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This article was published 14/4/2013 (1330 days ago), so information in it may no longer be current.
TRUDEAUMANIA may have missed Manitoba the first time around, but some local Liberals are happy to get a second chance.
About 70 of them went to the Fox and Fiddle pub on Main Street Sunday and erupted into cheers and chants as they watched Justin Trudeau win Liberal party leadership crown.
"We have elected somebody who is a connecting figure," said Allan Wise, who ran in Winnipeg Centre in the 2011 election.
When Justin Trudeau's father, Pierre, was first elected prime minister in 1968, Manitobans gave him five seats. Support dropped in subsequent elections and Trudeau was never able to win more than two in Manitoba. There are currently 14 federal ridings in Manitoba.
Since the time of Pierre Trudeau, the best the Liberals have done was in 1993, when Jean Chrétien scooped up 12 Manitoba seats en route to a majority government. By 2011, the Liberals found themselves with only Kevin Lamoureaux (Winnipeg North) clinging to a seat after Anita Neville lost Winnipeg South Centre to Conservative Joyce Bateman.
Trudeau the younger has already struck a chord among Canadians with his grassroots campaign, Wise said. But he must carry on a reputation of listening to Canadians and build public policy around those conversations, Wise said.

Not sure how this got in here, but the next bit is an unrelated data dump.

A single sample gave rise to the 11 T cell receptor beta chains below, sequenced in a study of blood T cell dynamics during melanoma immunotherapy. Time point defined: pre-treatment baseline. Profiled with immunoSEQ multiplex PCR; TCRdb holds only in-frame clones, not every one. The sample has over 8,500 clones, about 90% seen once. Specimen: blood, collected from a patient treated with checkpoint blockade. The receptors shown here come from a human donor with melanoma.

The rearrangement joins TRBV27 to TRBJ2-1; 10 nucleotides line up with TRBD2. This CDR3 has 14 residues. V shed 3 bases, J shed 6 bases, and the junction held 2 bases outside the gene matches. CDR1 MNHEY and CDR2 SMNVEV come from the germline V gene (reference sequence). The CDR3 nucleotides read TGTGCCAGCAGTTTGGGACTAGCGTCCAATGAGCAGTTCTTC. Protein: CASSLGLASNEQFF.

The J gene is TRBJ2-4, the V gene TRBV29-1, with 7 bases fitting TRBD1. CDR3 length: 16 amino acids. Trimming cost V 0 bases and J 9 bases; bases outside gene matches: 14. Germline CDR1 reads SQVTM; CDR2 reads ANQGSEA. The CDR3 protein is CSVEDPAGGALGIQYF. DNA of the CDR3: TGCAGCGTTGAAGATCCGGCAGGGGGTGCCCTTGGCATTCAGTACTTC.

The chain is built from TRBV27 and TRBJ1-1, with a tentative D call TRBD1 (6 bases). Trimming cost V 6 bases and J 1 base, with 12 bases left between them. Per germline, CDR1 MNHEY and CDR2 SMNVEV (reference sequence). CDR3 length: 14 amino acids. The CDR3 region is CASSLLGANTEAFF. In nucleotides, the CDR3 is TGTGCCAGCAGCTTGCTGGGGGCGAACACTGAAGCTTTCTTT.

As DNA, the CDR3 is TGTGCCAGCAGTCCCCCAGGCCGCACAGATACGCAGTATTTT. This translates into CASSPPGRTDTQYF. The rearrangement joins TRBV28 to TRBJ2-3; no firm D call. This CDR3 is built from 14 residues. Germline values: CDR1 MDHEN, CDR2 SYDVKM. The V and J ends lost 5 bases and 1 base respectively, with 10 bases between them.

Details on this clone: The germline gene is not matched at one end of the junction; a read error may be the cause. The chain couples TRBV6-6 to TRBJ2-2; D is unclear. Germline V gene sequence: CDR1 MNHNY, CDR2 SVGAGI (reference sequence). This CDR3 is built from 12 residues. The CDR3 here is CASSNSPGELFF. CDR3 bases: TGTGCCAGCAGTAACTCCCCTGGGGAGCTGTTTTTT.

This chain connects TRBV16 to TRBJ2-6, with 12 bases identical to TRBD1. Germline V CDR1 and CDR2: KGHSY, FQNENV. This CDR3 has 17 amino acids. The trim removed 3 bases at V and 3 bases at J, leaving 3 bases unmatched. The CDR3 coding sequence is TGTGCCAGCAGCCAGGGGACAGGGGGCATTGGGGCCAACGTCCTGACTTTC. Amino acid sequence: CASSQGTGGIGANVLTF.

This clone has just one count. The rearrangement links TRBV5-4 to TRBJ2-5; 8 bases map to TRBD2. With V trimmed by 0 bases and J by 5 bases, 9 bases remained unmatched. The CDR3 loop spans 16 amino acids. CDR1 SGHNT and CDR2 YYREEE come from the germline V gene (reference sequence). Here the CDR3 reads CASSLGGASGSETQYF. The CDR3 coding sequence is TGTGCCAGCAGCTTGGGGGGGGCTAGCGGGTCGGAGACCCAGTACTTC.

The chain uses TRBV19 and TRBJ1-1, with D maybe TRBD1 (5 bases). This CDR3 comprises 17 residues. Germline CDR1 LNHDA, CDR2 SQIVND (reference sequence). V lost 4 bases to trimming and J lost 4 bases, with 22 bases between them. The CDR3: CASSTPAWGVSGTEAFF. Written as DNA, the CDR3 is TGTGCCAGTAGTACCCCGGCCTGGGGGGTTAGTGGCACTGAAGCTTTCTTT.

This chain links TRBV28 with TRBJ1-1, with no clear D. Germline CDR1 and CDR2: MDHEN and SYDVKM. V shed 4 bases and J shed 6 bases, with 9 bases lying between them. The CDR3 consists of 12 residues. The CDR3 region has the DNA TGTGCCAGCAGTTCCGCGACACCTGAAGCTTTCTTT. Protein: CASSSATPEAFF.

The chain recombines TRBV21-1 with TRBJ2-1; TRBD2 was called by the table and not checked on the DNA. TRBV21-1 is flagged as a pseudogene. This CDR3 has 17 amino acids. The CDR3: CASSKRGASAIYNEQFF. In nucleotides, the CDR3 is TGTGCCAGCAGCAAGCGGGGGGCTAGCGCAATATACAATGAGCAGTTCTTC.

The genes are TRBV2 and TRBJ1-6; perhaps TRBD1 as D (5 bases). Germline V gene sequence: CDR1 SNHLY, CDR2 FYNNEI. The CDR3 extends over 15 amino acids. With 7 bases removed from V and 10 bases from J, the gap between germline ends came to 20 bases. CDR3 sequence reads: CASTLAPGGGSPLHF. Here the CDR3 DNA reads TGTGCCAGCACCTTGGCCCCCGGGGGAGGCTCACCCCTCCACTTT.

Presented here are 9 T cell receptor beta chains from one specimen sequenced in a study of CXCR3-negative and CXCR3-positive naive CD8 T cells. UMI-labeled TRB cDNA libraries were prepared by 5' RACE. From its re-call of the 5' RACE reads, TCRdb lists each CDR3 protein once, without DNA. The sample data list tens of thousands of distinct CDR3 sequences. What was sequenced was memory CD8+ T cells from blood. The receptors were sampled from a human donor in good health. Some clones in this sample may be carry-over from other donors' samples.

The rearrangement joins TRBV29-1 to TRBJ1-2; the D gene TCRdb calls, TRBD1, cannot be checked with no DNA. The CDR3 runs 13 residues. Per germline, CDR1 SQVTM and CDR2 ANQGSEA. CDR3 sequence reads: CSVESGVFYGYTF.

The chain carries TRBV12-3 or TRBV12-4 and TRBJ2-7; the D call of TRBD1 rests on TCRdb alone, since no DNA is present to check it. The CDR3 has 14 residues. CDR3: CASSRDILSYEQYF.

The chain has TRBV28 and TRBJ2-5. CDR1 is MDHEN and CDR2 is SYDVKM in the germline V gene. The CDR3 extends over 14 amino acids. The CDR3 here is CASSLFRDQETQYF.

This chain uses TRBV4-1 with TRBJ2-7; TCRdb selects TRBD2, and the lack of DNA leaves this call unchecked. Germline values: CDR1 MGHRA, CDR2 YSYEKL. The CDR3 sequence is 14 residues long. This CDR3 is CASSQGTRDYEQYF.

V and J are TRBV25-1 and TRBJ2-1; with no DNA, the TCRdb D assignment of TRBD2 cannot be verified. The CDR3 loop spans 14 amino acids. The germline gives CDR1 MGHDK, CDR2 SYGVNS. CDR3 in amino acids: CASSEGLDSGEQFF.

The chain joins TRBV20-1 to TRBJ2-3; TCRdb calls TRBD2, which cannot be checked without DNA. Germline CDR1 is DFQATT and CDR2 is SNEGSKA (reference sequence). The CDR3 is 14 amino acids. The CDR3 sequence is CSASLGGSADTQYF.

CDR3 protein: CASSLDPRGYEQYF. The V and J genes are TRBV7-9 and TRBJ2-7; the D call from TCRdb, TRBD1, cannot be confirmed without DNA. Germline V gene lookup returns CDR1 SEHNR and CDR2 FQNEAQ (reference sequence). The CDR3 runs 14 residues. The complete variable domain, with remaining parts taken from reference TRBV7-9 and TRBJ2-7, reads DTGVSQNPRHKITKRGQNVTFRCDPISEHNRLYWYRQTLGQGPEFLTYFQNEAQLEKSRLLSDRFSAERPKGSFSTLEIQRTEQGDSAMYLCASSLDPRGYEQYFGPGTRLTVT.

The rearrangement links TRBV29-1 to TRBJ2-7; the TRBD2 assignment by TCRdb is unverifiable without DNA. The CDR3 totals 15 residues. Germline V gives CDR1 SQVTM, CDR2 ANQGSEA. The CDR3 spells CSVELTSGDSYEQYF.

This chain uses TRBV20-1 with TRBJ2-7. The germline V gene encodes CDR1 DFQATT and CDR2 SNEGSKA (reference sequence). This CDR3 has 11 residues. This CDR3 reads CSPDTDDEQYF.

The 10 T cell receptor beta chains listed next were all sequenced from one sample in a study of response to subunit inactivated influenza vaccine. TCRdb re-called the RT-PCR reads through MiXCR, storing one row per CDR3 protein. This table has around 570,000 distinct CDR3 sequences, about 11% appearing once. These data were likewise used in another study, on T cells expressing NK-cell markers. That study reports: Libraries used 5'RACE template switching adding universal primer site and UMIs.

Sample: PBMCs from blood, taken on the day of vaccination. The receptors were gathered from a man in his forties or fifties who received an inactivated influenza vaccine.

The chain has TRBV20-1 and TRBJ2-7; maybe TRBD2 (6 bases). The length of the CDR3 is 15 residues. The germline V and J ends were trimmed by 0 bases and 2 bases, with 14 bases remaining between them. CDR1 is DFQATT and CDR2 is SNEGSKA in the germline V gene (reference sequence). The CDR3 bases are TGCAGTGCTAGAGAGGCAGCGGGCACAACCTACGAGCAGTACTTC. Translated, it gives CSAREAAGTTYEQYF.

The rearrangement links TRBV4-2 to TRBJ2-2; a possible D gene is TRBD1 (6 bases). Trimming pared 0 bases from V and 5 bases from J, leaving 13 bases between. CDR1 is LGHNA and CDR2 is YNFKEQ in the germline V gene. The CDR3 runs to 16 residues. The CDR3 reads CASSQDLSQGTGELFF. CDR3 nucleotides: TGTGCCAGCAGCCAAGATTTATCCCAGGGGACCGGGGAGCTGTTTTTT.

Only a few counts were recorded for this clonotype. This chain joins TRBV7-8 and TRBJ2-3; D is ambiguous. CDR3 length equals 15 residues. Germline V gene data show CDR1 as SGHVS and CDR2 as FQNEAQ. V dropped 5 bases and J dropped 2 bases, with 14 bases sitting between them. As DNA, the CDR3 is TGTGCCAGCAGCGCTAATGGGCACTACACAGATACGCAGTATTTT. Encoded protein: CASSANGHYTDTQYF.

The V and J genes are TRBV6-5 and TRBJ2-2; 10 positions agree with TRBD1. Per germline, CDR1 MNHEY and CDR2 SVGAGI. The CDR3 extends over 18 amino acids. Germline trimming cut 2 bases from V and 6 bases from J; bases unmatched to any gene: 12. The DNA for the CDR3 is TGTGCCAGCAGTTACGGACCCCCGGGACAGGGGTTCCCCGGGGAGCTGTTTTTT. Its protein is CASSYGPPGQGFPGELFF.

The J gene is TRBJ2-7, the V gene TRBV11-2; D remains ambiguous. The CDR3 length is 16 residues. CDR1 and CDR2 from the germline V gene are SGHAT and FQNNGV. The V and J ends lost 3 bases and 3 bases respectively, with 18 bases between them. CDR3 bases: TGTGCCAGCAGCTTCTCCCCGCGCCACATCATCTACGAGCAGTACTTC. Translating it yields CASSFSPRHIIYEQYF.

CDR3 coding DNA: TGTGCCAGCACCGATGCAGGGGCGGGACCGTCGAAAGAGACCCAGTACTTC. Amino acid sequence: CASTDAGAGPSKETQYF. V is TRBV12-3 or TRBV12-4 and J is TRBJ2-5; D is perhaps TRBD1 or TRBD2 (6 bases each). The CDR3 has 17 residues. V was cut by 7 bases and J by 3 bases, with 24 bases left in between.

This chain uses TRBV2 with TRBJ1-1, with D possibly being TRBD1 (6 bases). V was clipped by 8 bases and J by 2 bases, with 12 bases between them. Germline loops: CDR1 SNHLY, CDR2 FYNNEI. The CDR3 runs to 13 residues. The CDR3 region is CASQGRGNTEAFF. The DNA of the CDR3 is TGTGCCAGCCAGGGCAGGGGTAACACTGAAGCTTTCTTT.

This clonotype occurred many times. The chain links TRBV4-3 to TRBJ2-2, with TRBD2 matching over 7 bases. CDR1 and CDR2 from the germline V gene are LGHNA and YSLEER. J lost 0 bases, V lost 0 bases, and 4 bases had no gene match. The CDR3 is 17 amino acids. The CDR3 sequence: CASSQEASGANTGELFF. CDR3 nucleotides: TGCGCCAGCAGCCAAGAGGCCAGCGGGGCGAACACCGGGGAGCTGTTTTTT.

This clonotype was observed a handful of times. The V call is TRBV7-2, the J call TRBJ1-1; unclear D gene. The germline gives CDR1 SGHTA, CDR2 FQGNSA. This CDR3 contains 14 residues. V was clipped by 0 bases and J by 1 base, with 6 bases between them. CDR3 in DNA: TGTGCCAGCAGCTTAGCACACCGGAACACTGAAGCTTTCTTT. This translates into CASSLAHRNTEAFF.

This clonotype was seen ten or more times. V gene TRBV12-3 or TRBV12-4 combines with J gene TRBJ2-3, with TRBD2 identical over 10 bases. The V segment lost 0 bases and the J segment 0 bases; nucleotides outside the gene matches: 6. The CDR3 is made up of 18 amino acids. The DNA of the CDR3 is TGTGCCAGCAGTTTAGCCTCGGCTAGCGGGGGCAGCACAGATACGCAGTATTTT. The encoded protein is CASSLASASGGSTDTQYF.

"He will listen to people and build the policy from the bottom up, not the top down," said Wise.
As the Manitoba Liberals prepare to kick off their own leadership race at the end of May, outgoing Leader Jon Gerrard said Liberals must carry the momentum and build their party provincially.
"It can't just be Trudeau," Gerrard said.
With provincial NDP support slipping -- Premier Greg Selinger's approval rating dropped to 38 per cent from 46 in a March Angus Reid public opinion poll -- Trudeau's tours of rural Manitoba helped the party make inroads in places such as Neepawa, Brandon, Selkirk and éle-des-Ch�nes.
"There has not been as much attention and understanding of having a strong Liberal presence in rural Manitoba," Gerrard said.
"If we are going to be a national government, we have to represent everybody.
"People are looking for a party that can present a new and vibrant face. We're doing that federally and we're going to do that provincially later this year."
Trudeau's groundwork is already paying off. Liberal support in the Prairies has jumped 10 per cent since February, a recent Nanos poll reports.
"That's not in Alberta," said Sam Dixon, a board member of the Manitoba Liberal Party, noting he believes support is coming from urban centres.
Recent boundary changes to federal ridings mean Liberal riding associations will need to rejig their operations, Dixon said. He said he is optimistic the Liberals will be able to build two strong platforms: a federal one that restores Canada's "moral authority" and reputation on the international stage, and a provincial plan that reduces dependency on the federal government.
"This is going to be a whole cycle of change," he said. "We've got a very good opportunity."
Trudeau supporter Umar Hayat predicted the Liberals will pick up four seats in Manitoba in 2015.
While much of Trudeau's success will come from his father's name and tenure, Trudeau must make the economy his main priority if he wants to become prime minister, Hayat said.
Canada lost more than 54,000 jobs in March, Statistics Canada reported.
"Every Canadian wants to go to work tomorrow," he said.